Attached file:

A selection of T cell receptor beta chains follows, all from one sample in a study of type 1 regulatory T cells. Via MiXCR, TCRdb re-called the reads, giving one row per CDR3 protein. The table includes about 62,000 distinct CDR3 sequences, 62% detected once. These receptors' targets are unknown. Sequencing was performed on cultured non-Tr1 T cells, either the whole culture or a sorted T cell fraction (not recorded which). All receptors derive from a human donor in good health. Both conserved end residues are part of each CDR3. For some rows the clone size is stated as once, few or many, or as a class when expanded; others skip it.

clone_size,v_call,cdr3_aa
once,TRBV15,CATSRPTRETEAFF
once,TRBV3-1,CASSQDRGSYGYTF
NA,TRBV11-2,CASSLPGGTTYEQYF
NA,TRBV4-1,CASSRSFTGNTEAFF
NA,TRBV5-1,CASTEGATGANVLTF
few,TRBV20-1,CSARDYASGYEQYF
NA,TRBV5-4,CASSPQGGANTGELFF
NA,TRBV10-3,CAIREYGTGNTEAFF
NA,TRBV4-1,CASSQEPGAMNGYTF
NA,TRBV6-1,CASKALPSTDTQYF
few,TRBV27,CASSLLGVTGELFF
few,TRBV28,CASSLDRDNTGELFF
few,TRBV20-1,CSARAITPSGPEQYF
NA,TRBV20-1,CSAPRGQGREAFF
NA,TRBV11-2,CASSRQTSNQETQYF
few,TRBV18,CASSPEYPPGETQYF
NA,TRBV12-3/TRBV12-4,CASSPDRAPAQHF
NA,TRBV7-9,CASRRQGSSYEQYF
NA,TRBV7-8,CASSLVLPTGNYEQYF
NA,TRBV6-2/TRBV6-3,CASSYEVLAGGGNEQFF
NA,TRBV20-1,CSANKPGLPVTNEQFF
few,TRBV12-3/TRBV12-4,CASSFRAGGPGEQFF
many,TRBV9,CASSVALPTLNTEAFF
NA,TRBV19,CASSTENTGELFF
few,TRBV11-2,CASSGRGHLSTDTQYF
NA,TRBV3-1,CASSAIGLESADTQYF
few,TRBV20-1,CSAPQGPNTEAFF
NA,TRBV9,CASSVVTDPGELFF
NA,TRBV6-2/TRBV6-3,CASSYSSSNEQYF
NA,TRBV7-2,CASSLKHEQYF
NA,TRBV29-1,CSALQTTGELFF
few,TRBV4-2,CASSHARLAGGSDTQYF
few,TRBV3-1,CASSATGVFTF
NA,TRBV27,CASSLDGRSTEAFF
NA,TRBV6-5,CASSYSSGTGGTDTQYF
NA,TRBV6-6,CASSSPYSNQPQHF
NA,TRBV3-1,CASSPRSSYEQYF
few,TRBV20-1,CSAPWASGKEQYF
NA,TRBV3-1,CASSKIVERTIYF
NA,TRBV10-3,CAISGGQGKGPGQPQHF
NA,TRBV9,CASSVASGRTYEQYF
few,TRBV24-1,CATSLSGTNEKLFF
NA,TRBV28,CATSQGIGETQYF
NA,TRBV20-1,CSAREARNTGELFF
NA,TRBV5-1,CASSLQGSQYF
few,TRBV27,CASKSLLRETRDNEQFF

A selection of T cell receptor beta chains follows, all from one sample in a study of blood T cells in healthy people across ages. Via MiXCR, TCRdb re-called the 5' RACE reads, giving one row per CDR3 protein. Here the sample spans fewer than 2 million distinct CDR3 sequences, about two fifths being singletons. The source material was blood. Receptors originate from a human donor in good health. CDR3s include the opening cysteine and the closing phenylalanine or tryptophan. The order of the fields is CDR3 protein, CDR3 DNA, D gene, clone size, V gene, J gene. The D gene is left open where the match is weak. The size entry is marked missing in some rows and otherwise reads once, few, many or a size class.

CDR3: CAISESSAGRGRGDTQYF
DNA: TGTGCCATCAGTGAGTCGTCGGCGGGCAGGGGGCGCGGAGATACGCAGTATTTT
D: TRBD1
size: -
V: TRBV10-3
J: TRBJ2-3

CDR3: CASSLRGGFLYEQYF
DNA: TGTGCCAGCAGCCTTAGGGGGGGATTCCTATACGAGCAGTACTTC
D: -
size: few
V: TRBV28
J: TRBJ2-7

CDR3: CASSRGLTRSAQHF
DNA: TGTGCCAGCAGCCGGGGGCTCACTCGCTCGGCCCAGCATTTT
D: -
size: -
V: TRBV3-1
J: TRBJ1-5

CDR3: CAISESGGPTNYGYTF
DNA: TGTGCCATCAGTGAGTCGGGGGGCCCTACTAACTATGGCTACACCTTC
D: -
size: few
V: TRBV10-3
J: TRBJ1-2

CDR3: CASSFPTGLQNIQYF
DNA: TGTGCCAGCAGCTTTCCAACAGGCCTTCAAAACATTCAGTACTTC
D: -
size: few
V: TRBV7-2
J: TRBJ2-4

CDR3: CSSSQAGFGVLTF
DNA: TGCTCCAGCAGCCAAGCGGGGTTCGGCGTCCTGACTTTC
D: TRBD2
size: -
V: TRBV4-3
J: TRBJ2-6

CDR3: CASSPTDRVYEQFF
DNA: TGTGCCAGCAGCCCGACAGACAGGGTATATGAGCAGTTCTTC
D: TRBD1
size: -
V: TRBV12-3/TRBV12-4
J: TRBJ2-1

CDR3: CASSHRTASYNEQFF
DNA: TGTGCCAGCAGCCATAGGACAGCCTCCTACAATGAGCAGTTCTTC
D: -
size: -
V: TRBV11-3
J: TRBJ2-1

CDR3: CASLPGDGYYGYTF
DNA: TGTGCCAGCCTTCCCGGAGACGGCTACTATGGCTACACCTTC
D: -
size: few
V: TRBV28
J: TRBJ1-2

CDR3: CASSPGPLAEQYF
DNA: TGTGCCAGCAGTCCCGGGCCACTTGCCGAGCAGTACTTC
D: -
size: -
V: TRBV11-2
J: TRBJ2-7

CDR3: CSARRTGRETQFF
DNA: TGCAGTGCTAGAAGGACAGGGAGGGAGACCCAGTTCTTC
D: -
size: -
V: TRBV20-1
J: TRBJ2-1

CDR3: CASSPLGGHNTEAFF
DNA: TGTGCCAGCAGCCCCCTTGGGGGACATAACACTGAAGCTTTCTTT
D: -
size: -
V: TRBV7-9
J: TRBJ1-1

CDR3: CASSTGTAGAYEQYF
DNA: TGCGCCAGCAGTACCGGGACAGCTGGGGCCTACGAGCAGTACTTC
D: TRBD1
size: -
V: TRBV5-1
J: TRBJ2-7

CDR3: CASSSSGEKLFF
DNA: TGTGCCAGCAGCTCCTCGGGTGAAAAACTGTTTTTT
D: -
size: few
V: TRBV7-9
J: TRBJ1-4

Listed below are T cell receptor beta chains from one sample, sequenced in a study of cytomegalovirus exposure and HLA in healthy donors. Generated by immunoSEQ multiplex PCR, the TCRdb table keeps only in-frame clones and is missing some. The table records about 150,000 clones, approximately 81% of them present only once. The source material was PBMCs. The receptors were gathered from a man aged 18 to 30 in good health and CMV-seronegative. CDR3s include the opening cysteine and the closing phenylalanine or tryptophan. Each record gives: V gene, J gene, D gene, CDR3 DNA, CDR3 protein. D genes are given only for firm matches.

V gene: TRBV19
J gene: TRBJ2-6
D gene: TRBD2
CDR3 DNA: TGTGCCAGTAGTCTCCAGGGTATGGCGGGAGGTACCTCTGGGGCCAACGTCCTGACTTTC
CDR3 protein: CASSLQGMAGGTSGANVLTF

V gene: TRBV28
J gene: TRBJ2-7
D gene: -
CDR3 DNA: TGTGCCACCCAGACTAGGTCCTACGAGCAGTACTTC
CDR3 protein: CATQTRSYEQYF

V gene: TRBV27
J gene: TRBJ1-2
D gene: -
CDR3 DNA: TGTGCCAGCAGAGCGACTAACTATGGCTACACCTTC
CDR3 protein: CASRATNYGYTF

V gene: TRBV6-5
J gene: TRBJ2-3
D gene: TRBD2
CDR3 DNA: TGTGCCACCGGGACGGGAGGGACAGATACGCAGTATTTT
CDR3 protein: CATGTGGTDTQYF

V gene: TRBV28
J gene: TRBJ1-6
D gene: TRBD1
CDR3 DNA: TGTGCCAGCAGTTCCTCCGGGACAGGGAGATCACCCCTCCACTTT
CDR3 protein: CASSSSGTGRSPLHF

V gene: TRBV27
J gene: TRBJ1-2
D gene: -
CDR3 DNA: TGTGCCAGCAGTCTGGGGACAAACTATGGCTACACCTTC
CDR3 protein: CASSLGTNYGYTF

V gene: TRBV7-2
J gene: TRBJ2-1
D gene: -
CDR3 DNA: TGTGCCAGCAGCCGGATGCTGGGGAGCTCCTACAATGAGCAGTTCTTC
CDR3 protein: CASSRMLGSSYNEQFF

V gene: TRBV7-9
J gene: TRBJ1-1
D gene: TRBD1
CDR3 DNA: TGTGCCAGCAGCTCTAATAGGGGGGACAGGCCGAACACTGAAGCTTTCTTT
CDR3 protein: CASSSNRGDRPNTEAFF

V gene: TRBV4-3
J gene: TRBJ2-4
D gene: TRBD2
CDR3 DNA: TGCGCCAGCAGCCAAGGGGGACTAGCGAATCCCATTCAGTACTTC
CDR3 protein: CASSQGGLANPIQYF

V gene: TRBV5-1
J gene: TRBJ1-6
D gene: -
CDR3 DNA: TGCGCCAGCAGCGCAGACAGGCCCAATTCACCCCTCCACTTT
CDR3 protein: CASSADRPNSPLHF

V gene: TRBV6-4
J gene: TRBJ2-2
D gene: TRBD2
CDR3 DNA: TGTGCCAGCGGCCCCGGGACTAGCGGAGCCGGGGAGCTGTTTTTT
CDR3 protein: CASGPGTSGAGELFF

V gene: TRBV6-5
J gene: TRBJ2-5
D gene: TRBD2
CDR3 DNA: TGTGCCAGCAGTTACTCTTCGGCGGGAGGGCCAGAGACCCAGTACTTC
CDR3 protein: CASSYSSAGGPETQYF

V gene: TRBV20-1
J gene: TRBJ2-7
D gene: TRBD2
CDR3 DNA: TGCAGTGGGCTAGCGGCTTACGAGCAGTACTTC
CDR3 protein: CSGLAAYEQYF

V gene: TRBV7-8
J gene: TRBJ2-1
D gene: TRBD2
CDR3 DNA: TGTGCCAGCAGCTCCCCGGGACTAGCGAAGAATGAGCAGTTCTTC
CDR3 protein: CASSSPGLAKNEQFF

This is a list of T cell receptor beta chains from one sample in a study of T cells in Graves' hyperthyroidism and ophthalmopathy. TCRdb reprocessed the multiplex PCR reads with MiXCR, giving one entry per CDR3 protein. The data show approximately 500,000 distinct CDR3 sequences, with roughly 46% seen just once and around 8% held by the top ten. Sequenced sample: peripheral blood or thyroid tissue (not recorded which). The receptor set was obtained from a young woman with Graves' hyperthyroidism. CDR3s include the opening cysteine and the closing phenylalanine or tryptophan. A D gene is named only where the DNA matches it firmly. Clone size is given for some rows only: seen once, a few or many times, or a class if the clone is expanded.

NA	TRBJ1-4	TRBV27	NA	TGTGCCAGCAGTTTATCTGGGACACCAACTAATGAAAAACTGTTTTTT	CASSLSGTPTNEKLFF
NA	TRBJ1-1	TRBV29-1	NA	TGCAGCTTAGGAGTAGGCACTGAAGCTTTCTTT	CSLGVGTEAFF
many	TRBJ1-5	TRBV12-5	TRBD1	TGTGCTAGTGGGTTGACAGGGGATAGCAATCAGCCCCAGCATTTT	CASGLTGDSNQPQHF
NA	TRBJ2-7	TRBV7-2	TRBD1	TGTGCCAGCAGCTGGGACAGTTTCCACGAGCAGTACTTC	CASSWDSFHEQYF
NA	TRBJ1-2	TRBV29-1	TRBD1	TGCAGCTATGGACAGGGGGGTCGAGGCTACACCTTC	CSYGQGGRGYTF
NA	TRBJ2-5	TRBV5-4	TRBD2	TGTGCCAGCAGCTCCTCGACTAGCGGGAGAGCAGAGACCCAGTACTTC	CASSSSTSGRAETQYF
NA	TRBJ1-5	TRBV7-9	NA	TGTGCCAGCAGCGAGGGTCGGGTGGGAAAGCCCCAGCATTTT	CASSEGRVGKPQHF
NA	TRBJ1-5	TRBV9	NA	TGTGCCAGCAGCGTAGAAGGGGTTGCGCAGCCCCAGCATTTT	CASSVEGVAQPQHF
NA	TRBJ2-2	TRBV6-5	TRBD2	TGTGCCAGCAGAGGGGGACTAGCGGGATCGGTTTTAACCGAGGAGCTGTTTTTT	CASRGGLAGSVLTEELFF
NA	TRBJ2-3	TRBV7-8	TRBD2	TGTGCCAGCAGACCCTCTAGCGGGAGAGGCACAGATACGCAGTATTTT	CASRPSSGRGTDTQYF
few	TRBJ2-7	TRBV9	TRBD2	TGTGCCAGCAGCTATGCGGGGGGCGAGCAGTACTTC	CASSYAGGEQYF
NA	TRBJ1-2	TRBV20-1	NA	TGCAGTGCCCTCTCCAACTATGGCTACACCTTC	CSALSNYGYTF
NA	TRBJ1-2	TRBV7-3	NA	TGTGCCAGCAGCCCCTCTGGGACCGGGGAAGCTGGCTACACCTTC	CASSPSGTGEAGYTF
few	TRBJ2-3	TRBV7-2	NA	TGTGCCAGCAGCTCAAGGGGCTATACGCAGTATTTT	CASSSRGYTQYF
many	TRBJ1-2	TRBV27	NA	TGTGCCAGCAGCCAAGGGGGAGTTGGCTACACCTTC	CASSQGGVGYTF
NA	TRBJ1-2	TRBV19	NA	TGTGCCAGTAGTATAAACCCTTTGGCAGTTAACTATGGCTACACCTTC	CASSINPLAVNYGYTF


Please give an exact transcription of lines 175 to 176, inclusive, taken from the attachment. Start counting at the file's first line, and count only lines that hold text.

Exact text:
V gene: TRBV4-3
J gene: TRBJ2-4